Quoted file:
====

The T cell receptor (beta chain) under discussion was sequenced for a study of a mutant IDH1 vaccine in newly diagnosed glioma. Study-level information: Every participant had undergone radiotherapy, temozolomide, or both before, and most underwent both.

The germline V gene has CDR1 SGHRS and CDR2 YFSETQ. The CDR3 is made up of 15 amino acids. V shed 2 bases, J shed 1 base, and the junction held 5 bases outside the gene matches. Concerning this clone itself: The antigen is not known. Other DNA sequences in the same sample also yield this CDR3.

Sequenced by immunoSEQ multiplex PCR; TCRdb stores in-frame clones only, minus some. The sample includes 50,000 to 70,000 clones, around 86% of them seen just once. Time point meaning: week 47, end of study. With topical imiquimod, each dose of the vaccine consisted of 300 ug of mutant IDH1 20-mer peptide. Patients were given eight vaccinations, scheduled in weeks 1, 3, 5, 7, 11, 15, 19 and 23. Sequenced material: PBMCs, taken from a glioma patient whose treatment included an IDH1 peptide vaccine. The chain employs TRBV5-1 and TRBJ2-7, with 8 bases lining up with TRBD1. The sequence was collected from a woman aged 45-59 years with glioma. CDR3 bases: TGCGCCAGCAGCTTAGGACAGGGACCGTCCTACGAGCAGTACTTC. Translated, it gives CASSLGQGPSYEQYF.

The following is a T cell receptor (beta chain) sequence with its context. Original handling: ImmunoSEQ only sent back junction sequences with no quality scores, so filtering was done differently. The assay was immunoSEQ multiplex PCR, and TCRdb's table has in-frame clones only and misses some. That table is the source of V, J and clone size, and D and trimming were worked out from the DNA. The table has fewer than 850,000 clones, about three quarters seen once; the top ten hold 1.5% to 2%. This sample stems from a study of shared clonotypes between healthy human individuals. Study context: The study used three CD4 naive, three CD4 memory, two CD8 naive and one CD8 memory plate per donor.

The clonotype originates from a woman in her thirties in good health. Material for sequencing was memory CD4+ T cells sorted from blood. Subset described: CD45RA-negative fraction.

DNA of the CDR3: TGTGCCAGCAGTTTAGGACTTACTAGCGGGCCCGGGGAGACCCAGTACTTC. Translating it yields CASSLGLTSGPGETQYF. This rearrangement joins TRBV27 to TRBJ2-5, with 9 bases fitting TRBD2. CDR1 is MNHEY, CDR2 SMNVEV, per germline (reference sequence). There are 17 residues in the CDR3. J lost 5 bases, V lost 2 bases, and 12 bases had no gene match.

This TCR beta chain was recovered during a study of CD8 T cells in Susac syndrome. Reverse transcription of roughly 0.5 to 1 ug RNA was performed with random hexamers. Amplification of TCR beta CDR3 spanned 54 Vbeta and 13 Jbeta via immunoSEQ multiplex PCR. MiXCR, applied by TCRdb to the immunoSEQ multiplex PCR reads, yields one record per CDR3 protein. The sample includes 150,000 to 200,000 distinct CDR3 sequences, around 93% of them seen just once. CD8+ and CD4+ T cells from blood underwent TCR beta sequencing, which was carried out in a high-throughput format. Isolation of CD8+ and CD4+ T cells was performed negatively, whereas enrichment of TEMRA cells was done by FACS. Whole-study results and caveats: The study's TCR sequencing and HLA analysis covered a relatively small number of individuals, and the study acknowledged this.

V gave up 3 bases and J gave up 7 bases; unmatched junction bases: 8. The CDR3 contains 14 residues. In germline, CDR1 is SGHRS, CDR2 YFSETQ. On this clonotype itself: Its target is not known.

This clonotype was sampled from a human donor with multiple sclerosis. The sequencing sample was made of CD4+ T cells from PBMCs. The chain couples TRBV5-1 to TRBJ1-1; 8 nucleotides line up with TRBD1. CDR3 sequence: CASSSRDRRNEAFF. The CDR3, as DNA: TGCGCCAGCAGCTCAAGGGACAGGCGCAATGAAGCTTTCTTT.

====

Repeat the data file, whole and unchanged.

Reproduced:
The T cell receptor (beta chain) under discussion was sequenced for a study of a mutant IDH1 vaccine in newly diagnosed glioma. Study-level information: Every participant had undergone radiotherapy, temozolomide, or both before, and most underwent both.

The germline V gene has CDR1 SGHRS and CDR2 YFSETQ. The CDR3 is made up of 15 amino acids. V shed 2 bases, J shed 1 base, and the junction held 5 bases outside the gene matches. Concerning this clone itself: The antigen is not known. Other DNA sequences in the same sample also yield this CDR3.

Sequenced by immunoSEQ multiplex PCR; TCRdb stores in-frame clones only, minus some. The sample includes 50,000 to 70,000 clones, around 86% of them seen just once. Time point meaning: week 47, end of study. With topical imiquimod, each dose of the vaccine consisted of 300 ug of mutant IDH1 20-mer peptide. Patients were given eight vaccinations, scheduled in weeks 1, 3, 5, 7, 11, 15, 19 and 23. Sequenced material: PBMCs, taken from a glioma patient whose treatment included an IDH1 peptide vaccine. The chain employs TRBV5-1 and TRBJ2-7, with 8 bases lining up with TRBD1. The sequence was collected from a woman aged 45-59 years with glioma. CDR3 bases: TGCGCCAGCAGCTTAGGACAGGGACCGTCCTACGAGCAGTACTTC. Translated, it gives CASSLGQGPSYEQYF.

The following is a T cell receptor (beta chain) sequence with its context. Original handling: ImmunoSEQ only sent back junction sequences with no quality scores, so filtering was done differently. The assay was immunoSEQ multiplex PCR, and TCRdb's table has in-frame clones only and misses some. That table is the source of V, J and clone size, and D and trimming were worked out from the DNA. The table has fewer than 850,000 clones, about three quarters seen once; the top ten hold 1.5% to 2%. This sample stems from a study of shared clonotypes between healthy human individuals. Study context: The study used three CD4 naive, three CD4 memory, two CD8 naive and one CD8 memory plate per donor.

The clonotype originates from a woman in her thirties in good health. Material for sequencing was memory CD4+ T cells sorted from blood. Subset described: CD45RA-negative fraction.

DNA of the CDR3: TGTGCCAGCAGTTTAGGACTTACTAGCGGGCCCGGGGAGACCCAGTACTTC. Translating it yields CASSLGLTSGPGETQYF. This rearrangement joins TRBV27 to TRBJ2-5, with 9 bases fitting TRBD2. CDR1 is MNHEY, CDR2 SMNVEV, per germline (reference sequence). There are 17 residues in the CDR3. J lost 5 bases, V lost 2 bases, and 12 bases had no gene match.

This TCR beta chain was recovered during a study of CD8 T cells in Susac syndrome. Reverse transcription of roughly 0.5 to 1 ug RNA was performed with random hexamers. Amplification of TCR beta CDR3 spanned 54 Vbeta and 13 Jbeta via immunoSEQ multiplex PCR. MiXCR, applied by TCRdb to the immunoSEQ multiplex PCR reads, yields one record per CDR3 protein. The sample includes 150,000 to 200,000 distinct CDR3 sequences, around 93% of them seen just once. CD8+ and CD4+ T cells from blood underwent TCR beta sequencing, which was carried out in a high-throughput format. Isolation of CD8+ and CD4+ T cells was performed negatively, whereas enrichment of TEMRA cells was done by FACS. Whole-study results and caveats: The study's TCR sequencing and HLA analysis covered a relatively small number of individuals, and the study acknowledged this.

V gave up 3 bases and J gave up 7 bases; unmatched junction bases: 8. The CDR3 contains 14 residues. In germline, CDR1 is SGHRS, CDR2 YFSETQ. On this clonotype itself: Its target is not known.

This clonotype was sampled from a human donor with multiple sclerosis. The sequencing sample was made of CD4+ T cells from PBMCs. The chain couples TRBV5-1 to TRBJ1-1; 8 nucleotides line up with TRBD1. CDR3 sequence: CASSSRDRRNEAFF. The CDR3, as DNA: TGCGCCAGCAGCTCAAGGGACAGGCGCAATGAAGCTTTCTTT.